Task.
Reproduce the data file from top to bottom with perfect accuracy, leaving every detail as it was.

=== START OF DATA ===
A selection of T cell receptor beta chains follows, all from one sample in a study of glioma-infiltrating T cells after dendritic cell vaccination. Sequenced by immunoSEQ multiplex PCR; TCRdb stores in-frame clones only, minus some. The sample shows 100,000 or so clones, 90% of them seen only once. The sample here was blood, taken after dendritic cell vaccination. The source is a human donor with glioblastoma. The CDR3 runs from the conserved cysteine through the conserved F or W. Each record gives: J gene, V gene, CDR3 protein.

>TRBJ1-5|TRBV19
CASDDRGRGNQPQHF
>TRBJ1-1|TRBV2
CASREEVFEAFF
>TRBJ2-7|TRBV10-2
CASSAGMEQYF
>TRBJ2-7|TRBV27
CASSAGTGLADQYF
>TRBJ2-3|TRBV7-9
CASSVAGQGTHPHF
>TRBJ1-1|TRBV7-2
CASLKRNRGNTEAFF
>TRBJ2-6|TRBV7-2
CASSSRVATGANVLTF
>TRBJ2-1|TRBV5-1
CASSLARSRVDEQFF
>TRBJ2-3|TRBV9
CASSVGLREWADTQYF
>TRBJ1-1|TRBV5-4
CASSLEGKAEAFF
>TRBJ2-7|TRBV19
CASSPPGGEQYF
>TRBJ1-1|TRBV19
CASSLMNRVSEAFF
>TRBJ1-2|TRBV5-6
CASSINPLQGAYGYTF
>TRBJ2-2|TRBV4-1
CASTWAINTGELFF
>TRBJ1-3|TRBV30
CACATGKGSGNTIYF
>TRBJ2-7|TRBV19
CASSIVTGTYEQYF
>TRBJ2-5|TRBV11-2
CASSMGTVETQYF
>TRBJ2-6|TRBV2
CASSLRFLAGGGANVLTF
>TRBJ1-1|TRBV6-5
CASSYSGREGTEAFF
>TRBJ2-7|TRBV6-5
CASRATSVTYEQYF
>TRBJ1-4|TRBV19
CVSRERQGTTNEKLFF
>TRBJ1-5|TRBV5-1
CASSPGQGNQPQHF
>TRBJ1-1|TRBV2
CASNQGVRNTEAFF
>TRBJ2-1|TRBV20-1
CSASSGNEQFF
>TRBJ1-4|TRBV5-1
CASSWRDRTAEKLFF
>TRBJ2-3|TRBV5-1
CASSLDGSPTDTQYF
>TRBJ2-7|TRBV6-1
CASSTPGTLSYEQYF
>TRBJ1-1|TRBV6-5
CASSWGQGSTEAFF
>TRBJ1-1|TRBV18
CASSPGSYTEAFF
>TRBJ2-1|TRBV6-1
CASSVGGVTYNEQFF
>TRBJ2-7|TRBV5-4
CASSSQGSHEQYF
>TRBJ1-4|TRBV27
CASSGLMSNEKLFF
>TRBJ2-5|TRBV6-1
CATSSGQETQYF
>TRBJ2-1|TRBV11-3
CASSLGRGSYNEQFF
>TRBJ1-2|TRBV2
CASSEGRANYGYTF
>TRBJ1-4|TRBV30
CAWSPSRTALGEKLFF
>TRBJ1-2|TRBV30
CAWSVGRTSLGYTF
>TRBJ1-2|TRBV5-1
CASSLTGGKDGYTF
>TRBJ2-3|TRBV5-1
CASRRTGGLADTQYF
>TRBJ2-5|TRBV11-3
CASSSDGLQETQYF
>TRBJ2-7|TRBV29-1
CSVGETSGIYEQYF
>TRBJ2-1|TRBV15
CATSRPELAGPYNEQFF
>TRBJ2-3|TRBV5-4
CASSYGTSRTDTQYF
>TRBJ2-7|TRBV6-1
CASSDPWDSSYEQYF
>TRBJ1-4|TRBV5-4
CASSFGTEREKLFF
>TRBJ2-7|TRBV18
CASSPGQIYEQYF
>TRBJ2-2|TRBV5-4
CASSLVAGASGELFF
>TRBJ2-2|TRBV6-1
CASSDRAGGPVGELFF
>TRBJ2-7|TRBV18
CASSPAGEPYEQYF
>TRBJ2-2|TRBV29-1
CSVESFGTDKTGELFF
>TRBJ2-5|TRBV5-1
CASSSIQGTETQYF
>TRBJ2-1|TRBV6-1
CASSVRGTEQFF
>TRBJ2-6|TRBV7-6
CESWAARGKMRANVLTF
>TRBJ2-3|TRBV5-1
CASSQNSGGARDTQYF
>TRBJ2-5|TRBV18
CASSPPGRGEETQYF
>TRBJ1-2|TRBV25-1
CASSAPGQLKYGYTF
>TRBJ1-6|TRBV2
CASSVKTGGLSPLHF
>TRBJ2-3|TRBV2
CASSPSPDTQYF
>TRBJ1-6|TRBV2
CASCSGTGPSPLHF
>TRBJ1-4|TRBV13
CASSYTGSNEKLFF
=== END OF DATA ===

A selection of T cell receptor beta chains follows, all from one sample in a study of glioma-infiltrating T cells after dendritic cell vaccination. Sequenced by immunoSEQ multiplex PCR; TCRdb stores in-frame clones only, minus some. The sample shows 100,000 or so clones, 90% of them seen only once. The sample here was blood, taken after dendritic cell vaccination. The source is a human donor with glioblastoma. The CDR3 runs from the conserved cysteine through the conserved F or W. Each record gives: J gene, V gene, CDR3 protein.

>TRBJ1-5|TRBV19
CASDDRGRGNQPQHF
>TRBJ1-1|TRBV2
CASREEVFEAFF
>TRBJ2-7|TRBV10-2
CASSAGMEQYF
>TRBJ2-7|TRBV27
CASSAGTGLADQYF
>TRBJ2-3|TRBV7-9
CASSVAGQGTHPHF
>TRBJ1-1|TRBV7-2
CASLKRNRGNTEAFF
>TRBJ2-6|TRBV7-2
CASSSRVATGANVLTF
>TRBJ2-1|TRBV5-1
CASSLARSRVDEQFF
>TRBJ2-3|TRBV9
CASSVGLREWADTQYF
>TRBJ1-1|TRBV5-4
CASSLEGKAEAFF
>TRBJ2-7|TRBV19
CASSPPGGEQYF
>TRBJ1-1|TRBV19
CASSLMNRVSEAFF
>TRBJ1-2|TRBV5-6
CASSINPLQGAYGYTF
>TRBJ2-2|TRBV4-1
CASTWAINTGELFF
>TRBJ1-3|TRBV30
CACATGKGSGNTIYF
>TRBJ2-7|TRBV19
CASSIVTGTYEQYF
>TRBJ2-5|TRBV11-2
CASSMGTVETQYF
>TRBJ2-6|TRBV2
CASSLRFLAGGGANVLTF
>TRBJ1-1|TRBV6-5
CASSYSGREGTEAFF
>TRBJ2-7|TRBV6-5
CASRATSVTYEQYF
>TRBJ1-4|TRBV19
CVSRERQGTTNEKLFF
>TRBJ1-5|TRBV5-1
CASSPGQGNQPQHF
>TRBJ1-1|TRBV2
CASNQGVRNTEAFF
>TRBJ2-1|TRBV20-1
CSASSGNEQFF
>TRBJ1-4|TRBV5-1
CASSWRDRTAEKLFF
>TRBJ2-3|TRBV5-1
CASSLDGSPTDTQYF
>TRBJ2-7|TRBV6-1
CASSTPGTLSYEQYF
>TRBJ1-1|TRBV6-5
CASSWGQGSTEAFF
>TRBJ1-1|TRBV18
CASSPGSYTEAFF
>TRBJ2-1|TRBV6-1
CASSVGGVTYNEQFF
>TRBJ2-7|TRBV5-4
CASSSQGSHEQYF
>TRBJ1-4|TRBV27
CASSGLMSNEKLFF
>TRBJ2-5|TRBV6-1
CATSSGQETQYF
>TRBJ2-1|TRBV11-3
CASSLGRGSYNEQFF
>TRBJ1-2|TRBV2
CASSEGRANYGYTF
>TRBJ1-4|TRBV30
CAWSPSRTALGEKLFF
>TRBJ1-2|TRBV30
CAWSVGRTSLGYTF
>TRBJ1-2|TRBV5-1
CASSLTGGKDGYTF
>TRBJ2-3|TRBV5-1
CASRRTGGLADTQYF
>TRBJ2-5|TRBV11-3
CASSSDGLQETQYF
>TRBJ2-7|TRBV29-1
CSVGETSGIYEQYF
>TRBJ2-1|TRBV15
CATSRPELAGPYNEQFF
>TRBJ2-3|TRBV5-4
CASSYGTSRTDTQYF
>TRBJ2-7|TRBV6-1
CASSDPWDSSYEQYF
>TRBJ1-4|TRBV5-4
CASSFGTEREKLFF
>TRBJ2-7|TRBV18
CASSPGQIYEQYF
>TRBJ2-2|TRBV5-4
CASSLVAGASGELFF
>TRBJ2-2|TRBV6-1
CASSDRAGGPVGELFF
>TRBJ2-7|TRBV18
CASSPAGEPYEQYF
>TRBJ2-2|TRBV29-1
CSVESFGTDKTGELFF
>TRBJ2-5|TRBV5-1
CASSSIQGTETQYF
>TRBJ2-1|TRBV6-1
CASSVRGTEQFF
>TRBJ2-6|TRBV7-6
CESWAARGKMRANVLTF
>TRBJ2-3|TRBV5-1
CASSQNSGGARDTQYF
>TRBJ2-5|TRBV18
CASSPPGRGEETQYF
>TRBJ1-2|TRBV25-1
CASSAPGQLKYGYTF
>TRBJ1-6|TRBV2
CASSVKTGGLSPLHF
>TRBJ2-3|TRBV2
CASSPSPDTQYF
>TRBJ1-6|TRBV2
CASCSGTGPSPLHF
>TRBJ1-4|TRBV13
CASSYTGSNEKLFF